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Volume 81: debated on Wednesday 19 June 1985

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asked the Secretary of State for Scotland what is his most up-to-date assessment of the numbers of (a) domestic and (b) commercial ratepayers in Scotland who will benefit from the terms of the Rating (Revaluation Rebates) (Scotland) Bill; and what is his latest estimate of the total cost, taking reductions on appeal into account.

The Convention of Scottish Local Authorities has now obtained returns from all the Scottish rating authorities which show that some 133,000 domestic and 62,000 non-domestic, including commercial, ratepayers will qualify for revaluation rate rebates at a total cost in 1985 of around £30 million. These figures are a reasonable measure of the likely demand for rebate.

Will not the final figure be known only when all the appeals have been resolved? Is it not true that all those most substantially affected, whose rateable value has risen more than three times, will be assisted by the Bill, and that the commitment is open-ended?

My hon. Friend is quite correct. The final figure will not be known until the last eligible ratepayer has been paid. [Interruption.] I agree that the scheme is most generous. I am surprised that Opposition Members should laugh at the provision of £30 million when many of them were asking for much less only four weeks ago. I find it hard to understand why they do not appreciate the scheme as much as Scottish ratepayers do.

The hon. Gentleman has just revealed what he was unable to reveal two weeks ago. Should he not now recognise that the cut-off point has been set too high and that many small businesses which still face extinction should have the benefit of a greater reduction than he has allowed for? Does the hon. Gentleman not realise that there is still very considerable discontent among small businesses in Scotland? If he thinks that the rates issue is dead in Scotland, he should bear in mind that it is not as dead as his party will be at the next election.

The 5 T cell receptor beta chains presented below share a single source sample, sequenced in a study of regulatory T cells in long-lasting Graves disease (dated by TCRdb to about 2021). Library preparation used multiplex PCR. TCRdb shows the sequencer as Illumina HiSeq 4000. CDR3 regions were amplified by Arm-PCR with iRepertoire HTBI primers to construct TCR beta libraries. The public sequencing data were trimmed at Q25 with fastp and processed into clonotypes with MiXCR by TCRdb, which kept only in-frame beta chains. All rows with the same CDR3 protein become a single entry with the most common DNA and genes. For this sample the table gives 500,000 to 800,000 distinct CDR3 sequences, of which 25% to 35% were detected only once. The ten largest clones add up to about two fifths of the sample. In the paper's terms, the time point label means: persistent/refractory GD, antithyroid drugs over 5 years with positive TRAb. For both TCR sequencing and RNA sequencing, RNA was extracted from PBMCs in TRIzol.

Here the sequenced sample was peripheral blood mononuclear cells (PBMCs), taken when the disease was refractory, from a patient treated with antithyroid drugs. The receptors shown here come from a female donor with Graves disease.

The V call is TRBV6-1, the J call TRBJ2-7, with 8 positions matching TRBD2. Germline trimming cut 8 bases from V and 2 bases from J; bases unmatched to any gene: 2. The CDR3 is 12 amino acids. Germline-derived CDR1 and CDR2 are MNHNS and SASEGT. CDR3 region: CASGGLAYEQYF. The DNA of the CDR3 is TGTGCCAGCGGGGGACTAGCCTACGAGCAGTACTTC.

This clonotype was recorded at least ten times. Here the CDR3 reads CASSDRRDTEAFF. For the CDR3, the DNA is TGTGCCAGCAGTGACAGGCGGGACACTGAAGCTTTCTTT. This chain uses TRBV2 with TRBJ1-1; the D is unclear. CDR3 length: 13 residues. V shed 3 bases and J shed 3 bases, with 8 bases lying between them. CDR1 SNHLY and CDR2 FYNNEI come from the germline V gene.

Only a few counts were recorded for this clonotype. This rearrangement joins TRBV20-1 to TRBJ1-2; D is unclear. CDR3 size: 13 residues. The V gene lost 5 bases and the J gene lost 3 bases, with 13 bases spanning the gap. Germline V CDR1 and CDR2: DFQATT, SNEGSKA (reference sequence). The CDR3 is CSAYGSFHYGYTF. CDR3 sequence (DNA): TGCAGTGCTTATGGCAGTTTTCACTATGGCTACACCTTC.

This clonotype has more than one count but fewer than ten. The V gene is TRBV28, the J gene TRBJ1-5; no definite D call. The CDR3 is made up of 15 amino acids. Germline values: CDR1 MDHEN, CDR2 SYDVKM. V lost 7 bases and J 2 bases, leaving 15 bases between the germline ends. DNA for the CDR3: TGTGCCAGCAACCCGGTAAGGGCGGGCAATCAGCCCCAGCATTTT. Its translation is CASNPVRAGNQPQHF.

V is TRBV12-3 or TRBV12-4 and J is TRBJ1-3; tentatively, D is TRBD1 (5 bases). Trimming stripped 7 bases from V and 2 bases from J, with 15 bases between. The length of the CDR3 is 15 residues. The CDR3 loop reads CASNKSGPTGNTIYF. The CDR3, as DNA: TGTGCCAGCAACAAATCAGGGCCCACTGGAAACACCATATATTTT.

I am glad that the hon. Gentleman has been converted from the view—expressed only eight weeks ago in the House—that this is a warped priority, but I fear that, like all converts, his zeal has taken him further than his common sense might do. If he studies the scheme, he will discover that we set the level of a three times multiplier because we appreciated that we could not undo revaluation altogether and, as the hon. Member for Glasgow, Garscadden (Mr. Dewar) said, we had to set it at a level that would help those who were hardest hit. That is what has been achieved by the scheme, and it is much appreciated in Scotland.

The Bill is still going through Parliament and is now before the House of Lords. As about £20 million might be available for distribution, will the Minister consider amending the legislation so that all the funds that the Secretary of State has won from the Treasury can be used?

I do not know whether the hon. Gentleman was here when we debated the issue the other night, but I made it clear that the scheme was demand-led. I explained that the three times multiplier gave adequate protection without undoing the revaluation. We are distorting revaluation, but we are not claiming that those who have gained should give anything back. According to the latest figures available, that demand-led scheme will cost about £30 million.